Is That Whining Adjunct Someone We Want Teaching Our Young?

To the Editor:

I cannot comprehend why any adjunct professor complains with such entitlement about their inability to get a full-time teaching position; but then again, we do live in a new world where every child is special, everyone gets a trophy, and everyone thinks they are privileged.

It’s bad enough that society has raised a bunch of entitled young adults who claim to be victimized when they can’t find a full-time job. Now our adjunct professors are spinning such garbage with such drama. No wonder our new generation of graduates is filled with pipe dreams and no work ethic.

Why should I have to tell you that life is about compromise? As a career- and technical-education professor, I tell my students all the time that they may not land their dream job, but that they still have to work. I also tell them to get as much skill as they can, and acquire different talents, to have a variety of opportunities professionally. So when I read an article left in my box by an adjunct-teachers’ union about a dying, broken-hearted 83-year-old adjunct professor, I thought to myself, “Is that the kind of person we want teaching our young?” Do we want the person who was not able to be self-sufficient, pay their electric bill, or put food on their table? As one of my friends might say, “Time to put on your big-girl panties!”

Perhaps the position is filled, or the tumblers in the universe just didn’t fall into the right place for you. Or maybe you aren’t aware that you are annoying your colleagues with your opinions about everything, at every meeting, and at every event. Perhaps your full-time colleagues wouldn’t select you for full-time work because you are not likable. Perhaps you have a reputation for mediocrity, or you don’t fully engage your students. Did you ever think of another profession? Would you advise your own students to work part time with no benefits when there are plenty of full-time opportunities in this world just waiting for them?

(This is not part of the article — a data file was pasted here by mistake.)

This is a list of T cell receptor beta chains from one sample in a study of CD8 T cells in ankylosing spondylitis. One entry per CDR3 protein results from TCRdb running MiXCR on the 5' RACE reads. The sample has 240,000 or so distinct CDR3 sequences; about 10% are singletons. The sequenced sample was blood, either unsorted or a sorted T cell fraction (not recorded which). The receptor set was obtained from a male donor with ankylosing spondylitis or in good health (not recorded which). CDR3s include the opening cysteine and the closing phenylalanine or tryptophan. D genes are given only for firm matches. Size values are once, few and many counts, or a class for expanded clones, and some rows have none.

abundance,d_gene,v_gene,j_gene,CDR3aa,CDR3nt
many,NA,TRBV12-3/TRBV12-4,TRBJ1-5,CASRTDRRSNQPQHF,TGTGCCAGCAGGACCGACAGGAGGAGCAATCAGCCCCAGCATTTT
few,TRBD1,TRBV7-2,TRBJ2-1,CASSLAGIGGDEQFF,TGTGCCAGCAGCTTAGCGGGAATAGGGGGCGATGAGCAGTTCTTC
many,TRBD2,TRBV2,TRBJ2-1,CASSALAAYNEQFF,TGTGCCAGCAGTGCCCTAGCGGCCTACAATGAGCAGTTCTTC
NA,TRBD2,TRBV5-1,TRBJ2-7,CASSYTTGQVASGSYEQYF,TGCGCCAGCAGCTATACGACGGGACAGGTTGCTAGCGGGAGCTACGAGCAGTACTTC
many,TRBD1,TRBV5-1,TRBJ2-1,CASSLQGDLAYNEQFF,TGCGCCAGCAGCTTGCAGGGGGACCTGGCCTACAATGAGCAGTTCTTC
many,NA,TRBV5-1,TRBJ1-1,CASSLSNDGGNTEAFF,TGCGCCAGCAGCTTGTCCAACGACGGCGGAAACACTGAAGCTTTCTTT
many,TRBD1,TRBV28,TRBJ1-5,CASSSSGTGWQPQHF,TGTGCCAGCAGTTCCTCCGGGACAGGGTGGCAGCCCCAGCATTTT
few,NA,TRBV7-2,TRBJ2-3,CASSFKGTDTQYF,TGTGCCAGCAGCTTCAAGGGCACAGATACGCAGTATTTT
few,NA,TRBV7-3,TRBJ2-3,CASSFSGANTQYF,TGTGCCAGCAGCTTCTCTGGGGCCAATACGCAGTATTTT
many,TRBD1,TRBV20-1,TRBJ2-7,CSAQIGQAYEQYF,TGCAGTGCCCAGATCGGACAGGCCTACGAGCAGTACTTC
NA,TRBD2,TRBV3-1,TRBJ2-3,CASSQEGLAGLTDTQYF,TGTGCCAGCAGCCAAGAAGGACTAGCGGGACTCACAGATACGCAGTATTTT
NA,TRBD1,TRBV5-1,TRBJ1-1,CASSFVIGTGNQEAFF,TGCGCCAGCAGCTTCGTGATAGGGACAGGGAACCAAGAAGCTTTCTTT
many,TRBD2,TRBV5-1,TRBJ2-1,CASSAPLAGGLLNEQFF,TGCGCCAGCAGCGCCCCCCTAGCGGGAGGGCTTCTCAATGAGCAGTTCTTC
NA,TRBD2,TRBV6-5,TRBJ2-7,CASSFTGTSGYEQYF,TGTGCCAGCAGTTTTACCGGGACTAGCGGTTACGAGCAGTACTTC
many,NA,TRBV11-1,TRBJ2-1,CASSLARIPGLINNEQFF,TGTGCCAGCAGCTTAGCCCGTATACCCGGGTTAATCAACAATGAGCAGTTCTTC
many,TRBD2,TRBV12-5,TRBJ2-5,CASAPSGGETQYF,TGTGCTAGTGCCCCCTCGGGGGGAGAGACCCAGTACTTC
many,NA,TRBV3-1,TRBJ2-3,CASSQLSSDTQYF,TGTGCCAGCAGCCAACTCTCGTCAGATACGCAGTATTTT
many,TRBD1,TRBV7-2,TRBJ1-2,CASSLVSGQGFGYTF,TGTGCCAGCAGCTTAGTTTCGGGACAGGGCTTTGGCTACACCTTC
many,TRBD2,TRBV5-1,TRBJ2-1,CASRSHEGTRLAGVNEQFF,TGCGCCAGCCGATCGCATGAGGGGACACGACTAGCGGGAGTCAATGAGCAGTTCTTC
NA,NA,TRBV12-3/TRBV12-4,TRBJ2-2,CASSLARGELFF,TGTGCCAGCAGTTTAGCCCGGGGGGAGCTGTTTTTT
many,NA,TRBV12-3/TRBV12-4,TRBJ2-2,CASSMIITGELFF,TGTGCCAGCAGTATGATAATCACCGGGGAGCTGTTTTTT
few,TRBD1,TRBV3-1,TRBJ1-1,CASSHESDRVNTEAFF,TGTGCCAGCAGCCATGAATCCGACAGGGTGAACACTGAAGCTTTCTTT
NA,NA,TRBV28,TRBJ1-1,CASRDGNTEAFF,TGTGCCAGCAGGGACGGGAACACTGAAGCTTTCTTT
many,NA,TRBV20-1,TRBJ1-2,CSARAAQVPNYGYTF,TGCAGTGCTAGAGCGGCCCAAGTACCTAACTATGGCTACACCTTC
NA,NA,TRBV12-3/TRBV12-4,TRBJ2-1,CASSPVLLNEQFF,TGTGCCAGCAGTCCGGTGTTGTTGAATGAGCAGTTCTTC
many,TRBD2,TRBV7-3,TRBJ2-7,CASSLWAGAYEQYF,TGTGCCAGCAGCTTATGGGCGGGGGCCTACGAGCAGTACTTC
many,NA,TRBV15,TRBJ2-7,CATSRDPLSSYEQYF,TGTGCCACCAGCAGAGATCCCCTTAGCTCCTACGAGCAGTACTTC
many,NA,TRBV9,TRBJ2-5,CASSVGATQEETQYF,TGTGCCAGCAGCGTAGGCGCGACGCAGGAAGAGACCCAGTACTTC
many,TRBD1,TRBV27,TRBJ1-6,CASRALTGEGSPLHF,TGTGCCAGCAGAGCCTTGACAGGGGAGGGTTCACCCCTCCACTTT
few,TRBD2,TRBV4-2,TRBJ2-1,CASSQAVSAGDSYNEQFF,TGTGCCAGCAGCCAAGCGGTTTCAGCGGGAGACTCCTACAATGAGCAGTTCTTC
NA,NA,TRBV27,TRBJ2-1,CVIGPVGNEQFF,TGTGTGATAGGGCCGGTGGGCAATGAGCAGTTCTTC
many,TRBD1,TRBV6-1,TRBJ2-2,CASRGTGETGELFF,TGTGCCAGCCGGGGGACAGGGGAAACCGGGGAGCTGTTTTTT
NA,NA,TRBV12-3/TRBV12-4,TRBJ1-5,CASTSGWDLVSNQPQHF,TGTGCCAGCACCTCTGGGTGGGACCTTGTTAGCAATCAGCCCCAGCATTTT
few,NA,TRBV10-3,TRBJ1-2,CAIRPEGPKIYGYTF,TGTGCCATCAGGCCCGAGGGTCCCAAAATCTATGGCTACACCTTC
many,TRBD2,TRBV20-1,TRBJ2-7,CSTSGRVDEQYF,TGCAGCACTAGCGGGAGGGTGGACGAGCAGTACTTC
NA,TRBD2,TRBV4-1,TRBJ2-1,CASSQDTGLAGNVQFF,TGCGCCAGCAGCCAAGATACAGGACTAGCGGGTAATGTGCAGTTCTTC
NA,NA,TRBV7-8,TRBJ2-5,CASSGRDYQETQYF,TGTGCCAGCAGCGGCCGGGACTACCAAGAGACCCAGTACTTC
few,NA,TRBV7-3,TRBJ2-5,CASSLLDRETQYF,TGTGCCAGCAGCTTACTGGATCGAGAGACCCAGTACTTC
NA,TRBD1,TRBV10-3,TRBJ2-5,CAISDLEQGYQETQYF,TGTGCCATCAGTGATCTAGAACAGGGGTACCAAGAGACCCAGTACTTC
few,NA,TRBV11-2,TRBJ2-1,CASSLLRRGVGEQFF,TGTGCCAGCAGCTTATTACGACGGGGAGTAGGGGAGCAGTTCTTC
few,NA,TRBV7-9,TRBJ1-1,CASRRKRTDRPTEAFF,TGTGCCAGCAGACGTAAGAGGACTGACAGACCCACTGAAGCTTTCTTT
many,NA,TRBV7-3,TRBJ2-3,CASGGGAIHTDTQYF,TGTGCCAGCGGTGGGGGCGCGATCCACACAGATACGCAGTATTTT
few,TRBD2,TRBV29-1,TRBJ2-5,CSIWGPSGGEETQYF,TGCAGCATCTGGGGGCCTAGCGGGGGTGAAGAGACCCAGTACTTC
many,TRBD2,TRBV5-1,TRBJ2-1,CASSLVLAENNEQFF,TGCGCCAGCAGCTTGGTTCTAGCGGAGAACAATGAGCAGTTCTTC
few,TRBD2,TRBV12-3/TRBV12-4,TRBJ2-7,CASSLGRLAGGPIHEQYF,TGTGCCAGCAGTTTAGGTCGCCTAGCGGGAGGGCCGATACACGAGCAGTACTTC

Maybe this poor adjunct professor was happy? Maybe she didn’t have a family? If that is the case I commend her for her values and for her happiness. Sometimes we fail to achieve happiness no matter what our line of work or income is. Maybe she found inner peace? Maybe she liked the balance.

What if she wasn’t happy? Why couldn’t she have worked for a non-for-profit? Or worked in administration? She certainly could have still taught part time, right? Perhaps she didn’t have enough drive to seek employment elsewhere? Perhaps she had poor executive function or planning skills? Although I doubt it; one doesn’t earn a doctorate without a reasonable amount of planning and executive function.

I can only say that I have had full-time employment with benefits both inside and outside working in academia for over 30 years. I made choices. Life is a series of compromises. If you need to earn a livable wage with benefits and can’t do so in one profession—then choose to explore your options. Don’t spend a lifetime sacrificing for something and then complain about it. Become a role model to your own children, family, and friends. Be happy that you were given many gifts—and most of all use those critical-thinking skills.

Catherine Stukel
Business Technologies Division
Morton Community College
Cicero, Ill.

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